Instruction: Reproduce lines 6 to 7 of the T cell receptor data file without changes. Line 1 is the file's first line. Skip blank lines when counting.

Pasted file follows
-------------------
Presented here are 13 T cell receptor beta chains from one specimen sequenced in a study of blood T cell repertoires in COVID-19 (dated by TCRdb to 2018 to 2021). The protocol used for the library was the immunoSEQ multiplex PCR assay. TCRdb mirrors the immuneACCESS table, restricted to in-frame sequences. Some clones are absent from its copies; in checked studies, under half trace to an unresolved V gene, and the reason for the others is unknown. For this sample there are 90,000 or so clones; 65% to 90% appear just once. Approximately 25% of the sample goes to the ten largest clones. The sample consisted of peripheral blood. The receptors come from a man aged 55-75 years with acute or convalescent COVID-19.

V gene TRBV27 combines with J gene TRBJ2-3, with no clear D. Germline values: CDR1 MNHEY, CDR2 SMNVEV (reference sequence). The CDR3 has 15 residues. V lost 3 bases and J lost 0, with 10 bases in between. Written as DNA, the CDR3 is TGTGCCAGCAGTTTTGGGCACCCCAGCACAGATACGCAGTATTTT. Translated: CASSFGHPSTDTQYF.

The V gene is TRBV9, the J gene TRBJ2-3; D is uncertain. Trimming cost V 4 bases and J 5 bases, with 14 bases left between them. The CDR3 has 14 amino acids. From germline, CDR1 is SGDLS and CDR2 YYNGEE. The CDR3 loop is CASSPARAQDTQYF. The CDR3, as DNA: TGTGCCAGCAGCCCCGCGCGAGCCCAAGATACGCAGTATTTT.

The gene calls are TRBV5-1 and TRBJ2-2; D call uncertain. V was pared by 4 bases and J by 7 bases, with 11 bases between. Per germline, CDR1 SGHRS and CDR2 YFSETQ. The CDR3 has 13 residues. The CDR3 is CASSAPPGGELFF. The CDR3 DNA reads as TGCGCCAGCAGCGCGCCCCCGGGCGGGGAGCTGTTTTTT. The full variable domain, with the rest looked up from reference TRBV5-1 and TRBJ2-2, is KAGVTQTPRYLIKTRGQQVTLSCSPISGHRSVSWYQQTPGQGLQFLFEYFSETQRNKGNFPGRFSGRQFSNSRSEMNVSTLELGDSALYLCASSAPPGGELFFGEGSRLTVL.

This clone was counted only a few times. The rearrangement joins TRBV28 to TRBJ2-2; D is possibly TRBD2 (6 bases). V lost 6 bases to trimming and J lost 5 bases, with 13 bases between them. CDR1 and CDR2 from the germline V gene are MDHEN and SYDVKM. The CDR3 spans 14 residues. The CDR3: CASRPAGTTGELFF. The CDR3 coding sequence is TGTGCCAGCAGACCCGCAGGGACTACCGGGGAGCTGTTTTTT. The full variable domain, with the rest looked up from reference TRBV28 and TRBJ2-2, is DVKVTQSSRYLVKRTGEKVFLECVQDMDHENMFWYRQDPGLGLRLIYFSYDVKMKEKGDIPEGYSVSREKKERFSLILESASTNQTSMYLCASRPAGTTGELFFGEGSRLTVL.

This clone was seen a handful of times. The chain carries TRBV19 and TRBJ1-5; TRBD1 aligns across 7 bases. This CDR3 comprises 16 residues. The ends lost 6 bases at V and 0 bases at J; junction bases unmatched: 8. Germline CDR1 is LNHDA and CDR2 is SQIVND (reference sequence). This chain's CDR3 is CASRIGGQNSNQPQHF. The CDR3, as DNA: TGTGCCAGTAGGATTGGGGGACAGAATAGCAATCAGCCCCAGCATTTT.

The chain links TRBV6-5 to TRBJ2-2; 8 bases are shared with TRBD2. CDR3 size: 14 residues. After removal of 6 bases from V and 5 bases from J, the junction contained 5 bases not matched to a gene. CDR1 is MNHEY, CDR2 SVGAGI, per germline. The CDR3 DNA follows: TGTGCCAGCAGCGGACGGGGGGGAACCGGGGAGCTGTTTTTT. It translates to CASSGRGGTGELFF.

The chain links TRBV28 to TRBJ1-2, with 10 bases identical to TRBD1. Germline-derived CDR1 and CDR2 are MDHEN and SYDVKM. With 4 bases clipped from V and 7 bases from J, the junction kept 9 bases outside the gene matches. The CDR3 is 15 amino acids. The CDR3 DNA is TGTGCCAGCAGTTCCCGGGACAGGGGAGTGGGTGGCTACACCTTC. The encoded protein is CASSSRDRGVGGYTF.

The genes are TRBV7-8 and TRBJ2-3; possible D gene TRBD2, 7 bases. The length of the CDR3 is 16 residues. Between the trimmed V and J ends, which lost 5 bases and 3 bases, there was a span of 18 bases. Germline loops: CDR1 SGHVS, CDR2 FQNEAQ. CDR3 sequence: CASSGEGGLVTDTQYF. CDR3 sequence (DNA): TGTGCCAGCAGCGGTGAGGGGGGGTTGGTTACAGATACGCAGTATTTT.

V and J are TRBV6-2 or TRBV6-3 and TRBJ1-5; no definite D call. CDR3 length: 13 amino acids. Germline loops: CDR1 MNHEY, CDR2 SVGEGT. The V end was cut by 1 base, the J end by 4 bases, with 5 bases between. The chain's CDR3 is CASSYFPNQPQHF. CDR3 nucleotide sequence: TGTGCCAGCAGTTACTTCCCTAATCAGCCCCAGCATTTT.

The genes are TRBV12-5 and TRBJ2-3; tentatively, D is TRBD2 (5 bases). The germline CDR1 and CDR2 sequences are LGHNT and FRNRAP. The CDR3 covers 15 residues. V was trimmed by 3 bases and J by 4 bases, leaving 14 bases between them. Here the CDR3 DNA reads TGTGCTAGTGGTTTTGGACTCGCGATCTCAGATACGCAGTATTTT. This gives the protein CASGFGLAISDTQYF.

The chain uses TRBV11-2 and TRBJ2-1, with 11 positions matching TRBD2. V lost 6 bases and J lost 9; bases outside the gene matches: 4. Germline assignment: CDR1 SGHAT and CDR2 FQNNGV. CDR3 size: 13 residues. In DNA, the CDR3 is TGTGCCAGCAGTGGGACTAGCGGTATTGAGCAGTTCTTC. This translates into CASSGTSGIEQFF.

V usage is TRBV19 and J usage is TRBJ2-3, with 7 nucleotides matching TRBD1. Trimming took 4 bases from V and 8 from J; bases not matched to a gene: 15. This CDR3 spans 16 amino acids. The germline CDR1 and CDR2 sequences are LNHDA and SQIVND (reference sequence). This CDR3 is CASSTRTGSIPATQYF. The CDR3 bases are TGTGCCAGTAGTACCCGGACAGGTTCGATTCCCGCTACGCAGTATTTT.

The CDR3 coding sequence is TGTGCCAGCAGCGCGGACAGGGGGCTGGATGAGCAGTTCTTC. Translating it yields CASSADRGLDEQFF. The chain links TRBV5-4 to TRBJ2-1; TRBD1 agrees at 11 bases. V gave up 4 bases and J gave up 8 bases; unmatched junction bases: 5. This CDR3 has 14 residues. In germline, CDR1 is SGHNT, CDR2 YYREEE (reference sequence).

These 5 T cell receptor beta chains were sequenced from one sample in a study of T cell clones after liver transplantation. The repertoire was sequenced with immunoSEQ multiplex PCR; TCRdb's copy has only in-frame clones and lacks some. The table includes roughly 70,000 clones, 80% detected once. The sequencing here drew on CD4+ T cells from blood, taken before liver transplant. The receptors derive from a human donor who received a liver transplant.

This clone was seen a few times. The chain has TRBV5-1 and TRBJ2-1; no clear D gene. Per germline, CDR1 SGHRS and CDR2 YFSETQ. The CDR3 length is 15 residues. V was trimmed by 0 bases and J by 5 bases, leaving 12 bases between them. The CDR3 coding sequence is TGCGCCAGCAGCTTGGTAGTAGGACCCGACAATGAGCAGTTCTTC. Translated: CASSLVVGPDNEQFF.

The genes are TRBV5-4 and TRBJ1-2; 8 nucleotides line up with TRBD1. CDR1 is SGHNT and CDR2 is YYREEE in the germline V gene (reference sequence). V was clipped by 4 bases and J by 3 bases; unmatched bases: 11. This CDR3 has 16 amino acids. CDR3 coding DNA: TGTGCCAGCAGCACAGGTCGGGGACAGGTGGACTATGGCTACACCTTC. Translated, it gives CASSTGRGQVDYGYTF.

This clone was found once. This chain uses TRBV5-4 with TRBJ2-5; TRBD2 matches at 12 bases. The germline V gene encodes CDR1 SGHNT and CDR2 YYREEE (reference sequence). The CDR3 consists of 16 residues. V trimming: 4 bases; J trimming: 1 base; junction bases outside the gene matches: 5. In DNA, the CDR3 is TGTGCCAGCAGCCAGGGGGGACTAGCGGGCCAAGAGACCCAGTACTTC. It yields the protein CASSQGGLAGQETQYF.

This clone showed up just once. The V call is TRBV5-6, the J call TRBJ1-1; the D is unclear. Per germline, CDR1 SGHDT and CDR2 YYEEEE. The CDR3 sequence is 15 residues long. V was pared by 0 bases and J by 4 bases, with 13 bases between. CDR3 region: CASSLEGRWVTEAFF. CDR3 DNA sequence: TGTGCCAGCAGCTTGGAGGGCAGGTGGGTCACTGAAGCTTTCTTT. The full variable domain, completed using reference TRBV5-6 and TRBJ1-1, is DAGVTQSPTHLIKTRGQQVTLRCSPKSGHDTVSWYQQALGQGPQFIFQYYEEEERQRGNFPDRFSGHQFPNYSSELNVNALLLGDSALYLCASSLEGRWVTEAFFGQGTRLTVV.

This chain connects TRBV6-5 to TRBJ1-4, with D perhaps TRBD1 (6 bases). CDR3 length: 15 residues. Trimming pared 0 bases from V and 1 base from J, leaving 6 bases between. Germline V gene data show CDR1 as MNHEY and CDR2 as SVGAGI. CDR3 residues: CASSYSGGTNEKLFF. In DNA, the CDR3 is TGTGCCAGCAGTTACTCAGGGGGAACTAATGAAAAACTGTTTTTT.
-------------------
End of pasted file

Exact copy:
This clone was seen a handful of times. The chain carries TRBV19 and TRBJ1-5; TRBD1 aligns across 7 bases. This CDR3 comprises 16 residues. The ends lost 6 bases at V and 0 bases at J; junction bases unmatched: 8. Germline CDR1 is LNHDA and CDR2 is SQIVND (reference sequence). This chain's CDR3 is CASRIGGQNSNQPQHF. The CDR3, as DNA: TGTGCCAGTAGGATTGGGGGACAGAATAGCAATCAGCCCCAGCATTTT.

The chain links TRBV6-5 to TRBJ2-2; 8 bases are shared with TRBD2. CDR3 size: 14 residues. After removal of 6 bases from V and 5 bases from J, the junction contained 5 bases not matched to a gene. CDR1 is MNHEY, CDR2 SVGAGI, per germline. The CDR3 DNA follows: TGTGCCAGCAGCGGACGGGGGGGAACCGGGGAGCTGTTTTTT. It translates to CASSGRGGTGELFF.